- The arbitrators schedule a fact hearing.
A FINRA arbitration fact hearing is like a mini-trial. Each side will give an opening statement, present evidence and witnesses, cross-examine witnesses, and give closing statements. The arbitrator(s) will then issue a decision based on the evidence and arguments.
Arbitration awards are generally final, and parties are bound to the terms of the order unless successfully overturned in a court of law within the statutory timeline to challenge such an award. FINRA’s Arbitration Awards Online Database keeps a record of your results and shares awards publicly.
What Does a FINRA Arbitration Lawyer Do?
A FINRA arbitration attorney represents you, the investor, presenting your claims and seeking an order requiring your broker or brokerage firm to reimburse you for your losses. In short, the attorney protects your interests and works to recover you losses following the broker’s or brokerage firm’s wrongful conduct, including violations of the rules, regulations, and laws that govern them.
If you believe that your financial advisor’s wrongful actions caused you to suffer investment losses, then a lawyer can help you decide how to handle the situation. The process begins with a thorough evaluation of your case to ensure you have a viable claim. Your lawyer will research and analyze the following:
- Account statements;
- Communications with your broker;
- Promises made by your broker;
- Your financial goals and level of risk tolerance; and,
- Your understanding of products you’re investing in through your broker.
The initial review is critical because it won’t benefit you to file a claim for losses attributed to risk you understood or just simple bad luck. A complaint against a broker requires negligence or misconduct that contributed to or caused your investment losses.
Another thing a FINRA arbitration attorney will help you do is determine whether the economics of your situation warrant filing an arbitration claim. Their experience will allow them to gauge the likely expenses related to your claim and weigh those against the likely recovery. If, for example, the likely expenses are $10,000 and your likely recovery is $750, they’ll help you determine that it does not make good economic sense to pursue the claims.
Arbitrators vs. Judges: Discretion to Decide an Equitable Result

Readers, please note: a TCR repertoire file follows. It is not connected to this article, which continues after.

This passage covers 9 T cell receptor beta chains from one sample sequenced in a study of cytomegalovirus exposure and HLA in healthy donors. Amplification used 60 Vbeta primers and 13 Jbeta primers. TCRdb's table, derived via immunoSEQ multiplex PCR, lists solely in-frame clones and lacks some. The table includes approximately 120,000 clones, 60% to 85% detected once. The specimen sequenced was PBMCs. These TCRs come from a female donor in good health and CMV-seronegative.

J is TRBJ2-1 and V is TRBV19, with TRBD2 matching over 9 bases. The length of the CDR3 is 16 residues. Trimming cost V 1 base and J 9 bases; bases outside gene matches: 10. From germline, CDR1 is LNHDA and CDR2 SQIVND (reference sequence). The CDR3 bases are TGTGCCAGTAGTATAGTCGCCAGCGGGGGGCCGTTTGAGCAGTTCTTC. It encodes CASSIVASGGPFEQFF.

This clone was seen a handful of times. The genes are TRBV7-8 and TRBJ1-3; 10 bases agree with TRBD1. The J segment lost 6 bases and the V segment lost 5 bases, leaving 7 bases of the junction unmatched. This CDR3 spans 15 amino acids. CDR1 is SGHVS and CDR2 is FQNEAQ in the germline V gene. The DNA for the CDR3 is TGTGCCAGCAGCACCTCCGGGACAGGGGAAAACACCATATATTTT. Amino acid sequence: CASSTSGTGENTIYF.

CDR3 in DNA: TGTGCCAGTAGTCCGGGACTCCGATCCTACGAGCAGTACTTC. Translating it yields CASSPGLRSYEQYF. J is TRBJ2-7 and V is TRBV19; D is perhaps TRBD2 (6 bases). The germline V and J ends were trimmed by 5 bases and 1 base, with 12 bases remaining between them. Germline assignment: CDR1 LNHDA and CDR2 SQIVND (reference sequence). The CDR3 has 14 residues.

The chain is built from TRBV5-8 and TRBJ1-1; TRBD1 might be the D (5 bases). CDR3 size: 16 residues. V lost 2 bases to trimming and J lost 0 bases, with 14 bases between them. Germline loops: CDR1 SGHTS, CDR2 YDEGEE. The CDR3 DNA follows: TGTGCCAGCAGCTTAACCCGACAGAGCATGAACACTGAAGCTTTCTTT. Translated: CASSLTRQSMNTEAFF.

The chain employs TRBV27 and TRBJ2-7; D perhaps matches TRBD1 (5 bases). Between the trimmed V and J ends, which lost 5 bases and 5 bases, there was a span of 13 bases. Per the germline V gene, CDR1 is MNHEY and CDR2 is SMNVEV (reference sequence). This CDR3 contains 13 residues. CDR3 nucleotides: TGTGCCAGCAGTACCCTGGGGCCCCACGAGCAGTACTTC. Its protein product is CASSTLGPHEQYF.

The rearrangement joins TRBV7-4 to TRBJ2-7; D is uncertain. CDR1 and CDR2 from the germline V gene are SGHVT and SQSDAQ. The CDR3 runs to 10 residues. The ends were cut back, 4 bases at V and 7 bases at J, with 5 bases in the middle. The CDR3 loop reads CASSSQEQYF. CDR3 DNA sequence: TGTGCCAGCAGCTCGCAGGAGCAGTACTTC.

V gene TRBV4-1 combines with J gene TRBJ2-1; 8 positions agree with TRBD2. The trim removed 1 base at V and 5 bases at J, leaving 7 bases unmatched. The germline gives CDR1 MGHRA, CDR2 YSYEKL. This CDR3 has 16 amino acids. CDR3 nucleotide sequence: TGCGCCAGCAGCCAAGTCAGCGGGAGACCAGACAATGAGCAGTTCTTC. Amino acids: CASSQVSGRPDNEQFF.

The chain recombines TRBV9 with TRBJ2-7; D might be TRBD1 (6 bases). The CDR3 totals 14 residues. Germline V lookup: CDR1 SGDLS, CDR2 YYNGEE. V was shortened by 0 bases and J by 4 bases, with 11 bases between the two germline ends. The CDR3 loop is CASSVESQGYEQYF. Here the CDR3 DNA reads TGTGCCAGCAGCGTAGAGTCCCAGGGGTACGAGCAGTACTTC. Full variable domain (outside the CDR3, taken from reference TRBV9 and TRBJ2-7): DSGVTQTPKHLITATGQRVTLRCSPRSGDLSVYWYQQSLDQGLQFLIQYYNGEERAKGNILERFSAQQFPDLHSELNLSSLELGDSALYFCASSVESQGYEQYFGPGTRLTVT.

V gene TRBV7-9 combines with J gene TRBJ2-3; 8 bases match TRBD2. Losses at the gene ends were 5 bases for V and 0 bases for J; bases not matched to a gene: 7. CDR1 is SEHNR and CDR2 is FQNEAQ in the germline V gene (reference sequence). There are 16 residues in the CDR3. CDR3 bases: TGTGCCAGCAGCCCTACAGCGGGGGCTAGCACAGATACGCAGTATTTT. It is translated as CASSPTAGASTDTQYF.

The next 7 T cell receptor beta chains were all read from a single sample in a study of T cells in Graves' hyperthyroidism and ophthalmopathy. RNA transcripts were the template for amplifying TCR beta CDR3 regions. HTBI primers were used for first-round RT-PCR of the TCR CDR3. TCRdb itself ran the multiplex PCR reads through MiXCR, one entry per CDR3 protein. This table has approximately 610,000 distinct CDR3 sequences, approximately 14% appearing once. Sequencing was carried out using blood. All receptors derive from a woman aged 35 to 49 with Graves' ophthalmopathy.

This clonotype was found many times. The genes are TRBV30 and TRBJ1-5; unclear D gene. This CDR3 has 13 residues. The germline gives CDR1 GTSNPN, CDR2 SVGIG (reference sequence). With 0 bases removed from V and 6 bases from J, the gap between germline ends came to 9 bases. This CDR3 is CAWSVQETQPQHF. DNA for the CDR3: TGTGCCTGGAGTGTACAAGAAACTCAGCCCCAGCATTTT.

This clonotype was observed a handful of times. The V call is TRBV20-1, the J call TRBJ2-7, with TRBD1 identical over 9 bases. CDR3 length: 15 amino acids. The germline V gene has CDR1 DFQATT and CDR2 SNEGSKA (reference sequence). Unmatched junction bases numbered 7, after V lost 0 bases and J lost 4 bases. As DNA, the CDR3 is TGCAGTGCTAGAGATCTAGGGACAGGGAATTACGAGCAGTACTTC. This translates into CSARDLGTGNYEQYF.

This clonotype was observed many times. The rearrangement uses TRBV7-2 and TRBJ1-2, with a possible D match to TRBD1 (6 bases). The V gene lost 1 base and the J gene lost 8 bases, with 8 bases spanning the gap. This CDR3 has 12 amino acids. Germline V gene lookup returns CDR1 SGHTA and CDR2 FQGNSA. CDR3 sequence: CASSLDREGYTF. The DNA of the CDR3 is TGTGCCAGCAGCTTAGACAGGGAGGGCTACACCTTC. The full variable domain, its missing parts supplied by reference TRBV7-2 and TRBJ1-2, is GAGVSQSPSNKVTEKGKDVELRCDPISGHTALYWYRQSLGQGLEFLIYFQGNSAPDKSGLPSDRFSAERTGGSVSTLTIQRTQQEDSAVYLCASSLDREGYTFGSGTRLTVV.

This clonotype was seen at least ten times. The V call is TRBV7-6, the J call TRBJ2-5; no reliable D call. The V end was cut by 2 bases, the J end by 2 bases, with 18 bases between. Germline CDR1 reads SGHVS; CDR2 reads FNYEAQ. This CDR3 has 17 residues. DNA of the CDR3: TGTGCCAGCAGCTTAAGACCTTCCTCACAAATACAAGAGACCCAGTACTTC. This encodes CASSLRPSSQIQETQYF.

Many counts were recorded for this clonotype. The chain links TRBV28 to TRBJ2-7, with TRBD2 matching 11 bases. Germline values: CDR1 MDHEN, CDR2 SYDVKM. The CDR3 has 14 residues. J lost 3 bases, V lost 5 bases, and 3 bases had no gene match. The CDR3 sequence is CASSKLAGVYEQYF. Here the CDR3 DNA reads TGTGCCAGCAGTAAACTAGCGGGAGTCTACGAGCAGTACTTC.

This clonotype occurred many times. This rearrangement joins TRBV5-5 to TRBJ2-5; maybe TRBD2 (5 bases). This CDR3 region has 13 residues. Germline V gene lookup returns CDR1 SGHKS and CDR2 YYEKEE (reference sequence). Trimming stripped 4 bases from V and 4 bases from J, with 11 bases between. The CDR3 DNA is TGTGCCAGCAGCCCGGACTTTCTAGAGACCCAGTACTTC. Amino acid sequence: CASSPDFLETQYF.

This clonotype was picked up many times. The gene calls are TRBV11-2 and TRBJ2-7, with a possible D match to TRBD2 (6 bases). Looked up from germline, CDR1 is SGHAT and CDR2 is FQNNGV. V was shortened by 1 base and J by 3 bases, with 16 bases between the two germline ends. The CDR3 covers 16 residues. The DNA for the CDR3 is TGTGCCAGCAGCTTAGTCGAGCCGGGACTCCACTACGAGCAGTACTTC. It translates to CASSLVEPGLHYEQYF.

It’s important to note one meaningful difference between arbitration and a court proceeding: FINRA arbitrators sit in equity. In simple terms, that means they have the power to right wrongs and don’t need to get bogged down in the particulars of the sorts of claims presented to judges and juries (so long as they do not outright ignore the underlying law).
For example, an investor can present evidence of the broker’s wrongdoing and ask for compensation from an arbitrator based on a concept of fairness. By contrast, in a court of law, you, as the investor, would have to title your claims and prove the elements of those claims. For negligence, that means showing proof of duty, a breach of the duty, the breach’s causation of damages, and the damages themselves. Smart defense lawyers love to pick apart the elements to defeat investors’ claims. They have much more difficulty with that strategy when an investor’s lawyer presents equitable claims in arbitration because arbitrators generally want to make things right.
If you have a viable claim, your attorney will advise you on your options to recover some or all of your investment losses. Mandatory arbitration provisions in a signed contract between you and your broker, existing in nearly all cases, might limit your options.
But once your case’s viability is determined, a lawyer will start the process by filing a statement of claim. There are plenty of differing opinions on what a statement of claim should look like, but, as a general rule, we believe the documents should describe in clear detail what your experience was and why you’re entitled to recover your losses. The defense lawyer has to present an even more compelling story to discourage the arbitrators from making things right.
Statement of Claim vs. Complaint